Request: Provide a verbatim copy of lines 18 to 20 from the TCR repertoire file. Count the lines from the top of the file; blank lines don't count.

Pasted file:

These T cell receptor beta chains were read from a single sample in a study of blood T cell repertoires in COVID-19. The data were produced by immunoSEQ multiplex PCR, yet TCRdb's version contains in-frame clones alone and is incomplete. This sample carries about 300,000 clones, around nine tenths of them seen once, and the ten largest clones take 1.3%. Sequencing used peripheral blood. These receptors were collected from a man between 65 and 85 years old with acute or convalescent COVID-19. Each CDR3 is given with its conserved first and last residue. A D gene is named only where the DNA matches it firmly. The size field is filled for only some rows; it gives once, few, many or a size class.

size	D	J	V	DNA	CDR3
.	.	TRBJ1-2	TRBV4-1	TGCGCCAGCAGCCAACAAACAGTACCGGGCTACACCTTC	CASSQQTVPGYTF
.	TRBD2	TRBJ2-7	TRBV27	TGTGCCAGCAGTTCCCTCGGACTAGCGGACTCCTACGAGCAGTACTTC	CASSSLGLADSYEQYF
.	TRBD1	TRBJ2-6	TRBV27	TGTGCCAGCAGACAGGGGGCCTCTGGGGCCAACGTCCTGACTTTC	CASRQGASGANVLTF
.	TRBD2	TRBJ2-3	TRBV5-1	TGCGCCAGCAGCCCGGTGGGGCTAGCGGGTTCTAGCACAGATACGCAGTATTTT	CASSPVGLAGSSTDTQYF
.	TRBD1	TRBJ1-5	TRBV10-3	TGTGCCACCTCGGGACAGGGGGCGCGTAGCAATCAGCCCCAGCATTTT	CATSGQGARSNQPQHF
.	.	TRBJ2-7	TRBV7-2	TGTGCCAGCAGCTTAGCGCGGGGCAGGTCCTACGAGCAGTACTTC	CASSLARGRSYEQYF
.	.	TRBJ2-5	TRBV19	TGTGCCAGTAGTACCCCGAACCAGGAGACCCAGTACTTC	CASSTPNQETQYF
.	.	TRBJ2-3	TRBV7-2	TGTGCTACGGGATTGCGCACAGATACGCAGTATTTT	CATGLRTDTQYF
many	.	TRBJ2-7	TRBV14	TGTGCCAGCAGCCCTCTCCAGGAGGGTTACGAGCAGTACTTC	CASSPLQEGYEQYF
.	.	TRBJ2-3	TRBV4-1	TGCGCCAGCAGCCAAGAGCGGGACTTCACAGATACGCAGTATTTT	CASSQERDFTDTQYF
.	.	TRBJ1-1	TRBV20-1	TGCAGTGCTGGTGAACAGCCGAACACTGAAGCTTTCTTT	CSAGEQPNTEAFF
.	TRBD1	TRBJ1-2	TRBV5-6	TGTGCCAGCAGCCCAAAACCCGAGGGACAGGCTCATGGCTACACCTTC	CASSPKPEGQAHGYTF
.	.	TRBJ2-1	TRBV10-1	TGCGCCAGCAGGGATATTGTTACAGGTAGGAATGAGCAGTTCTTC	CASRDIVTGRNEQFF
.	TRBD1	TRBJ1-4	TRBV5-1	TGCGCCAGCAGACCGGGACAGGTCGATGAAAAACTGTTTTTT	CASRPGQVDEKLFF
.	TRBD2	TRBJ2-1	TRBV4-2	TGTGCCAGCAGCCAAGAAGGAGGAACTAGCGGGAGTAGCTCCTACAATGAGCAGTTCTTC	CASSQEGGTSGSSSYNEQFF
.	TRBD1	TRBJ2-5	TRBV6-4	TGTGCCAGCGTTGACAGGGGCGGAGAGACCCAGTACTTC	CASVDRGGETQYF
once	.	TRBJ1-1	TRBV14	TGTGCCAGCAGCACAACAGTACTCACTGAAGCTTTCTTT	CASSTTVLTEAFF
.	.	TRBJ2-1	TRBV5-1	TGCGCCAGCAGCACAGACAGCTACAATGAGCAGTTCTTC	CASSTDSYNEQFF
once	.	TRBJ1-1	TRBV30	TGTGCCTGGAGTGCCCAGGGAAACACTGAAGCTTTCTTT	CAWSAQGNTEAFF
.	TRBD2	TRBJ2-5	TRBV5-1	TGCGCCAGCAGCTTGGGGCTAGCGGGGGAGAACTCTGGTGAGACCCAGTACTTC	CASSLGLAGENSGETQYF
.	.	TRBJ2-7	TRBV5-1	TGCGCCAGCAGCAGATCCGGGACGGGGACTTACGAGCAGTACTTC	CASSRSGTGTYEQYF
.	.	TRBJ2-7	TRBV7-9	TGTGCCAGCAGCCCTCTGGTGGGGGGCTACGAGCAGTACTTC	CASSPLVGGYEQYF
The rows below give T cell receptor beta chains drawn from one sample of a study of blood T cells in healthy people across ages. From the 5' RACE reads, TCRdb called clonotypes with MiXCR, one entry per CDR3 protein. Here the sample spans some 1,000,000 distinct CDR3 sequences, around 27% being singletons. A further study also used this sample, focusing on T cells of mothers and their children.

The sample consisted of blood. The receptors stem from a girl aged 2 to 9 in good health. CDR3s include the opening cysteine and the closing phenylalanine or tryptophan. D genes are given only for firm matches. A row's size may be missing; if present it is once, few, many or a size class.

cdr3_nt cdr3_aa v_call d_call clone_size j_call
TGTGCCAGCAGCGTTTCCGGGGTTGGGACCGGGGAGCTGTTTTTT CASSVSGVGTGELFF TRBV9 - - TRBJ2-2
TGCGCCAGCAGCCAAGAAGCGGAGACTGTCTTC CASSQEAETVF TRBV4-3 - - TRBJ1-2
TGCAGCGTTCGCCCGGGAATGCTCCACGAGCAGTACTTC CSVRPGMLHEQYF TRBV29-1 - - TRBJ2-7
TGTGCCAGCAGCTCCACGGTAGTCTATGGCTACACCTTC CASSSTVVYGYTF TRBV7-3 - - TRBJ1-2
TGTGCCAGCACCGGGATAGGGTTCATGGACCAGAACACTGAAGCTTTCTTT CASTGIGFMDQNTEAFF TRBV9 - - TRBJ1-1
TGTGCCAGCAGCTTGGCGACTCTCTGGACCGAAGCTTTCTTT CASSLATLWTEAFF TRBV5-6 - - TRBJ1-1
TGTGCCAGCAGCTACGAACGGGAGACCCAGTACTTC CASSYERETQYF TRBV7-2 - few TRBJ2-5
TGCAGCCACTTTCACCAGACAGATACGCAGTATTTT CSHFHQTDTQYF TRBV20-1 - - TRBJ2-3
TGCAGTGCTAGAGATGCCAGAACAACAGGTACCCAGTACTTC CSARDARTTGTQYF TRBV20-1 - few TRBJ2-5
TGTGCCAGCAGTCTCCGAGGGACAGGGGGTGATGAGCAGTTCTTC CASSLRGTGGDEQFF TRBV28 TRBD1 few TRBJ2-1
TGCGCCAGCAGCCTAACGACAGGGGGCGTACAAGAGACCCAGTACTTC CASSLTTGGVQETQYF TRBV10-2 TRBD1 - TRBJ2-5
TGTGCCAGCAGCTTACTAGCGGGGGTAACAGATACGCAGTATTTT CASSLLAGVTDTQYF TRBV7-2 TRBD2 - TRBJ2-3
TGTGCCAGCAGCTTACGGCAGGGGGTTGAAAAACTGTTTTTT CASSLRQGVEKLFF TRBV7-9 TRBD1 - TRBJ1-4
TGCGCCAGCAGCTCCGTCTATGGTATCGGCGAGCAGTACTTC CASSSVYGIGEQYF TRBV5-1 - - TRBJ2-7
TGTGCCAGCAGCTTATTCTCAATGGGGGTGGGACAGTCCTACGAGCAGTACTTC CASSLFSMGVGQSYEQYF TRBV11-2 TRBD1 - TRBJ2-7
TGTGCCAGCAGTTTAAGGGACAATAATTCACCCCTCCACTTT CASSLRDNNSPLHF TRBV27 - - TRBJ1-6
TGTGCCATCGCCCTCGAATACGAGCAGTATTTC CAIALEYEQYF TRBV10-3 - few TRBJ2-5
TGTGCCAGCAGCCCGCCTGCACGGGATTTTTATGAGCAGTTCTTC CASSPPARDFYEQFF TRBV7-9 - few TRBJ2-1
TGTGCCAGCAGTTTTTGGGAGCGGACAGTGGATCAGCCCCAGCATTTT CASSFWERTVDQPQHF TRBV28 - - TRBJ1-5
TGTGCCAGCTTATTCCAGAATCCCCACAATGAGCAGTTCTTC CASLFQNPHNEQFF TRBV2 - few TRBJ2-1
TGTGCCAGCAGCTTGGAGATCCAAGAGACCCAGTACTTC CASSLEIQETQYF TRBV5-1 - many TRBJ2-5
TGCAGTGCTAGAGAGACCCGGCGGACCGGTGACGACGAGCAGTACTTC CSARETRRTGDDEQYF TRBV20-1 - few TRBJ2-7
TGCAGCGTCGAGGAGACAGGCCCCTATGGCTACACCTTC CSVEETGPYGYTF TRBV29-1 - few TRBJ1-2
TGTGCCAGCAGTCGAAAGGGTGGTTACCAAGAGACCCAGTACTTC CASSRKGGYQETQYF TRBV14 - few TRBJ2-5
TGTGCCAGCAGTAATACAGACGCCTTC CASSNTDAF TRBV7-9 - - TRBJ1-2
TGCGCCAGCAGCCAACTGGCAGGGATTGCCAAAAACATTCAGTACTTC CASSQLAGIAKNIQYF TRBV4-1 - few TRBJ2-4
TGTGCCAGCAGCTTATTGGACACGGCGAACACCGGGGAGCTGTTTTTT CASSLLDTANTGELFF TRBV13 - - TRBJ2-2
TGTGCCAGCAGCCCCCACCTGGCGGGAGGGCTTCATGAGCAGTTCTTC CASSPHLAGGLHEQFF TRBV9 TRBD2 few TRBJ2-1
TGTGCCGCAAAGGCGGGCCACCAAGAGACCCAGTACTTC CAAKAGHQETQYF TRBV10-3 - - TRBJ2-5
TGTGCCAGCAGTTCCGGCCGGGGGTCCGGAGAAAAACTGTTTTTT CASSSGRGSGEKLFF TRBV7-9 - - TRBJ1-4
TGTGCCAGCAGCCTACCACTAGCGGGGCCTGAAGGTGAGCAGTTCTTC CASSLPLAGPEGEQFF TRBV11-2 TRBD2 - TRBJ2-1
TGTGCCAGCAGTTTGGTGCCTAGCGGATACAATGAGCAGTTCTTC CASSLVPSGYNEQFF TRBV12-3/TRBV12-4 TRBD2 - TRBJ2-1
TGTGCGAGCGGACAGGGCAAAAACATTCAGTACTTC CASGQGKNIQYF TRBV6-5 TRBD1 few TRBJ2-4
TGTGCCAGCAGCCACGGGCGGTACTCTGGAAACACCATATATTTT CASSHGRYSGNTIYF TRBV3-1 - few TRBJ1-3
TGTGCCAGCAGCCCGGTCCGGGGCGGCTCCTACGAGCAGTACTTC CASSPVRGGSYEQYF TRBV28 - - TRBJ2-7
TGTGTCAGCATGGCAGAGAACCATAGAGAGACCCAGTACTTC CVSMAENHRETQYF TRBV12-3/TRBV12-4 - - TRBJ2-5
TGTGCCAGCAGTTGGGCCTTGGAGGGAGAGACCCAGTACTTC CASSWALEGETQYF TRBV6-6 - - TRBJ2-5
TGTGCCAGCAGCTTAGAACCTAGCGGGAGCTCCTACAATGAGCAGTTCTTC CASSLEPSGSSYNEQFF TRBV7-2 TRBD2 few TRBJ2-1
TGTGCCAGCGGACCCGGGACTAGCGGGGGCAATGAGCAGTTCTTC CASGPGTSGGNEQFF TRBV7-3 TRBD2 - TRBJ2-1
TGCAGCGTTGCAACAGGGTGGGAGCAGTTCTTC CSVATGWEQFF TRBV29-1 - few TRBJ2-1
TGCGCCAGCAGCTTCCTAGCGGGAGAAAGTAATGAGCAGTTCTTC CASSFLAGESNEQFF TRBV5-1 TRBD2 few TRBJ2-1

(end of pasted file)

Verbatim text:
.	TRBD1	TRBJ2-5	TRBV6-4	TGTGCCAGCGTTGACAGGGGCGGAGAGACCCAGTACTTC	CASVDRGGETQYF
once	.	TRBJ1-1	TRBV14	TGTGCCAGCAGCACAACAGTACTCACTGAAGCTTTCTTT	CASSTTVLTEAFF
.	.	TRBJ2-1	TRBV5-1	TGCGCCAGCAGCACAGACAGCTACAATGAGCAGTTCTTC	CASSTDSYNEQFF